Pop named a Fellow of the Center for Advanced Study

ECE News

Heather Punke, ECE ILLINOIS

Story Highlights

  • ECE Assistant Professor Eric Pop was named a Fellow of the Center for Advanced Study.
  • Pop will spend his time as a fellow to survey the energy use landscape in electronics of all sizes to boost the understanding of energy efficiency in electronics
  • He will also work on a book on energy dissipation in electronics.

Eric  Pop
Eric Pop

ECE Assistant Professor Eric Pop will begin writing his first book starting next semester, thanks to the Center for Advanced Study (CAS).

Pop, a researcher in the Micro and Nanotechnology Lab, received the prestigious CAS Fellowship, which includes a semester release from teaching to pursue research and writing endeavors, according to the CAS website. There are 10 other fellows for the 2011-2012 school year, their fields of study ranging from philosophy to French. Fellows are selected by their submitted proposals in an annual competition.

“It’s a nice honor. It’s a prestigious campus wide recognition,” Pop said.

He outlined two main goals in his application for the CAS fellowship. The first goal was to dive further into the applied aspects of his research, to survey the energy use landscape in electronics of all sizes. He expects it to be “the first comprehensive evaluation of the energy costs of our ‘e-lifestyle’ that has ever been done,” according to his proposal.

One such electronic device he used as an example is the digital video recorder (DVR). “It plugs into the wall, powered on 24/7, because it is supposed to be recording TV shows when we are not home. The humble DVR is using 50 watts nonstop, day and night,” Pop explained.

He even quickly broke the math down and estimated that DVRs alone use up to half a gigawatt of power in the United States every day.

Other “energy hogs” Pop identified were data centers used for e-commerce. “All the data centers in the US use about 10 gigawatts of power. That’s about the output of 10 nuclear power plants. It is more than an average European country consumes in electricity, just for our data centers.”

The point of the research is to boost our understanding of energy efficiency in electronics, from small devices like DVRs to major data centers in the United States.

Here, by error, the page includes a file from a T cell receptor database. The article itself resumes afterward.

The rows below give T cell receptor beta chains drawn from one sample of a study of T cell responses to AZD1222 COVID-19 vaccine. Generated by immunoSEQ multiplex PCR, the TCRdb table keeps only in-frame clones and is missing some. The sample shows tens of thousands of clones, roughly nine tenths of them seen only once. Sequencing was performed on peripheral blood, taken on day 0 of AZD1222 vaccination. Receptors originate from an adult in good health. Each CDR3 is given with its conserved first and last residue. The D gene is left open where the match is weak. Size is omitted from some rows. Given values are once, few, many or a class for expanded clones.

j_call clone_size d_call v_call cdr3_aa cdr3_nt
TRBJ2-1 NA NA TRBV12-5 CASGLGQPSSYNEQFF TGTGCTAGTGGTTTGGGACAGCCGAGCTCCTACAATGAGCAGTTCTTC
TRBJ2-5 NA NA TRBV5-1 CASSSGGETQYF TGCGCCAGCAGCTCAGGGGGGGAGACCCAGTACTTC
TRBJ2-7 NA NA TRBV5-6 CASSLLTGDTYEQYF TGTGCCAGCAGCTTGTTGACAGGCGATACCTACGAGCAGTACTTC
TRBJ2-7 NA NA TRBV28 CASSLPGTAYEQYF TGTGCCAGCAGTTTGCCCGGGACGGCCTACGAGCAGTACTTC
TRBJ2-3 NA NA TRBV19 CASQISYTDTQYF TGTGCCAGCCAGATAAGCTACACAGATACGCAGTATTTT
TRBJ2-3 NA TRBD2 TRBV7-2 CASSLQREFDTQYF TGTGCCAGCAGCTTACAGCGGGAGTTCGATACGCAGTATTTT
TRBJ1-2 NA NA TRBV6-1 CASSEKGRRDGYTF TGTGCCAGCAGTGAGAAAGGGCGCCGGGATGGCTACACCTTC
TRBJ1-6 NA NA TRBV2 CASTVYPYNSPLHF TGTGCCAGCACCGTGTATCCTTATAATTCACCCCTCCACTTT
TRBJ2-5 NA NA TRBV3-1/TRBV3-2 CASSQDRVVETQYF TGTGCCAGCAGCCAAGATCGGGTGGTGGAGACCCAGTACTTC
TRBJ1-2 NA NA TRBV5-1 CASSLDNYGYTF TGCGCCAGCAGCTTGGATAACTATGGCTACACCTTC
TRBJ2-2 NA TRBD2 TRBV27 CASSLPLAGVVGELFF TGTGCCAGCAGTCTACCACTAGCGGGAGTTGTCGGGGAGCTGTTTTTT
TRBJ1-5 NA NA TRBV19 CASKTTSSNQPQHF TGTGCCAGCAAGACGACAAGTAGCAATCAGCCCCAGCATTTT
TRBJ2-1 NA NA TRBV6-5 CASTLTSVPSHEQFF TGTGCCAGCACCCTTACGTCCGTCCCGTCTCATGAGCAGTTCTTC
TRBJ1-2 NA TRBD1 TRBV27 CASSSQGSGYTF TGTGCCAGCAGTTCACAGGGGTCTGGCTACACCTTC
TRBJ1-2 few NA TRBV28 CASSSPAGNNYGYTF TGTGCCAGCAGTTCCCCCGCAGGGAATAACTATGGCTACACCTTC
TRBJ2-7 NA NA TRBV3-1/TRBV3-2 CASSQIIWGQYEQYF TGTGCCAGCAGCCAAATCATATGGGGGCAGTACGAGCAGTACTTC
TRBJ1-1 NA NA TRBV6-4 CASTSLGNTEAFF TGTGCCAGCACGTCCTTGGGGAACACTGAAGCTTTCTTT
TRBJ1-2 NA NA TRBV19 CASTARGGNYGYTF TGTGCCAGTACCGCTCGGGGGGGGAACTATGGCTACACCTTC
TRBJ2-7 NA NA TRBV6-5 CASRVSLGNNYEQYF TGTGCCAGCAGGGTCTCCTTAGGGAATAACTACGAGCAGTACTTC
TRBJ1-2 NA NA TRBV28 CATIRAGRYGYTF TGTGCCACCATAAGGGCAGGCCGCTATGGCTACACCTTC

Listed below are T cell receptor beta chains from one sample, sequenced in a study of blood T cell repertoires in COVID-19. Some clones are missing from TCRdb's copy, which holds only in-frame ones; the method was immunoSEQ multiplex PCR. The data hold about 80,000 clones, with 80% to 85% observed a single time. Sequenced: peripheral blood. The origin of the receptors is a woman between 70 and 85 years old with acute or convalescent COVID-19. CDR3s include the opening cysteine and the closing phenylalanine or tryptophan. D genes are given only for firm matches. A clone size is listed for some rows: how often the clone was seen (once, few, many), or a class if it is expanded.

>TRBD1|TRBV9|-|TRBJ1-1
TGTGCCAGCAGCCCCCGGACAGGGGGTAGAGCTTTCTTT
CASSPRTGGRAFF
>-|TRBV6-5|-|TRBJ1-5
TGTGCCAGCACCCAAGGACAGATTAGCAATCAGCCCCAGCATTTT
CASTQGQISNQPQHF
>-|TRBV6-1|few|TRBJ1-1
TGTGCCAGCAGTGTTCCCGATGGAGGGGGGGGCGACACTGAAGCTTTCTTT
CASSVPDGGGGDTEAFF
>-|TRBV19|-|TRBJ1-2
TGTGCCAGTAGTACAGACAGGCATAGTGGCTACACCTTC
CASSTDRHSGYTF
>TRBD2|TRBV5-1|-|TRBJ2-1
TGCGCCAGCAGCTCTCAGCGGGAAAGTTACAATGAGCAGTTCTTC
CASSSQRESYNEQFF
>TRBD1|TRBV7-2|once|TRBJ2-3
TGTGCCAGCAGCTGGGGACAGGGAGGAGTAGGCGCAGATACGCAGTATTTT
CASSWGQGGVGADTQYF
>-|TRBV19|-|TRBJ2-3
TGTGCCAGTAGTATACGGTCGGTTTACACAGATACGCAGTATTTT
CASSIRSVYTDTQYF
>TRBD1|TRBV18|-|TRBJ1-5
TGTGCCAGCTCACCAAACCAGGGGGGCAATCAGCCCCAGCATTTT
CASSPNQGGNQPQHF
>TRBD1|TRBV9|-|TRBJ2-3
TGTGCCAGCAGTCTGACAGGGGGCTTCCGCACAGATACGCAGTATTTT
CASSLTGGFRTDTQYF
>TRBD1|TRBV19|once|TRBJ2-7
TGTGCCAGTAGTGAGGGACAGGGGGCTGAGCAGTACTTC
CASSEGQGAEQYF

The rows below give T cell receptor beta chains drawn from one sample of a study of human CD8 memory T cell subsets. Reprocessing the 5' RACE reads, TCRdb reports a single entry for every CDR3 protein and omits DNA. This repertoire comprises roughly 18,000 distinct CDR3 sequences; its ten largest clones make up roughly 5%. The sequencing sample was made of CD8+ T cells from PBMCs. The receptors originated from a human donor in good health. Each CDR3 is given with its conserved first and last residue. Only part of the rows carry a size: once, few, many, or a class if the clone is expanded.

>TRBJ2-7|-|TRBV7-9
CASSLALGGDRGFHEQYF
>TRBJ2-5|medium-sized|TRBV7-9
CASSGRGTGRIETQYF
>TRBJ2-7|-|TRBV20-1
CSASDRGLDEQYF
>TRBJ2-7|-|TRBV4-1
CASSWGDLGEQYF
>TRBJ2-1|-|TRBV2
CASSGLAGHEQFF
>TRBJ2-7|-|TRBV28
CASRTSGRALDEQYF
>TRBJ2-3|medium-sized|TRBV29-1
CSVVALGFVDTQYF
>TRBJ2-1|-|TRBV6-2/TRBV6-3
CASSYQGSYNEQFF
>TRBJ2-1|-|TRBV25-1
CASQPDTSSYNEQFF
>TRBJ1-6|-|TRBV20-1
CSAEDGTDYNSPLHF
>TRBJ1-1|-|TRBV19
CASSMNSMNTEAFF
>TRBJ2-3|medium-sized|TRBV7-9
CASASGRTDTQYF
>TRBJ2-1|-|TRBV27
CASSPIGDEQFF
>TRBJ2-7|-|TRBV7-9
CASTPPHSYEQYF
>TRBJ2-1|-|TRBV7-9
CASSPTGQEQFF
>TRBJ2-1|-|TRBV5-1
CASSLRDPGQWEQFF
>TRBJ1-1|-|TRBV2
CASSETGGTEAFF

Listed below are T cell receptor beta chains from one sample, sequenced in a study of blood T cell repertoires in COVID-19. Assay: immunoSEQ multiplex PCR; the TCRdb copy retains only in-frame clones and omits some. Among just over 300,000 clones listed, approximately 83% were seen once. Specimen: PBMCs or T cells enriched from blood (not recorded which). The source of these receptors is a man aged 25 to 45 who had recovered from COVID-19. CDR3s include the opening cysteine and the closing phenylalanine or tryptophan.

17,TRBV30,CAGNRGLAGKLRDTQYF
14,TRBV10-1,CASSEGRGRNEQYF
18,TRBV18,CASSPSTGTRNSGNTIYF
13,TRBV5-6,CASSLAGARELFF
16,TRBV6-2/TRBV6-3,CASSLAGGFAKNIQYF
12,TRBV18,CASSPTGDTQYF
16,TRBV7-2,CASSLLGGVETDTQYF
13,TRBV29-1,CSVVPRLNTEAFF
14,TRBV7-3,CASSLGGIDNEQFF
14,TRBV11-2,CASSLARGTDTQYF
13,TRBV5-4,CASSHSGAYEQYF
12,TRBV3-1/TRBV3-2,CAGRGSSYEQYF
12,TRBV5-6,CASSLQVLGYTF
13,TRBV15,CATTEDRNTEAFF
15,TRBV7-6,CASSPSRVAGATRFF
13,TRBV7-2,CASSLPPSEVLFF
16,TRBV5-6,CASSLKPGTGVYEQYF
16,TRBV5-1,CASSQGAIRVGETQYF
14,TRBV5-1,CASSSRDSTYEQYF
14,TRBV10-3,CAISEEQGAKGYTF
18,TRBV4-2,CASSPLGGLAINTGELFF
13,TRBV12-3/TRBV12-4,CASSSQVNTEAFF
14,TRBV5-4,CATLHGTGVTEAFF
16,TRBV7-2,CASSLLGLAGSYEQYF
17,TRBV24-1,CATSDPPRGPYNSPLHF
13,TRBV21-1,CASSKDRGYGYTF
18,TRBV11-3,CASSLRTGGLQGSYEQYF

Along with this research, Pop will also begin his second goal: writing a book.

The book, tentatively titled Energy Dissipation in Electronics (Atoms to Data Centers), was inspired by his graduate course, ECE 565: Energy Dissipation in Electronics. “[It’s] a book based on the knowledge that my students and I have been accumulating in the research area that we work in,” Pop said.

“Surely, I am not going to write this book in 9 months,” Pop said of finishing his book during his CAS appointment and the following summer. “But you have to start somewhere,” he added.

Pop said he plans to draw upon information he has published in papers and scholarly articles to get started on the writing process.

He said he hopes to at least get a draft of the book done before he returns to teaching so that he can use the draft in his graduate course and gather feedback.

But Pop also said the book is not only intended for graduate student use. “I am not the motion picture association slapping an R- or PG-13 rating on my book,” he said, laughing. “Many aspects of it could be certainly followed by undergraduates, [and] should be useful to practicing engineers in industry as well.”

Besides the CAS Fellowship, Pop has received numerous other campus and national honors and awards in recent years, including being named an IEEE Senior Member, receiving Young Investigator Awards from the Navy, Air Force, and DARPA, and the Presidential Early Career Award (PECASE) from the White House, which is the highest honor given by the US government to scientists and engineers in early stages of their research careers.

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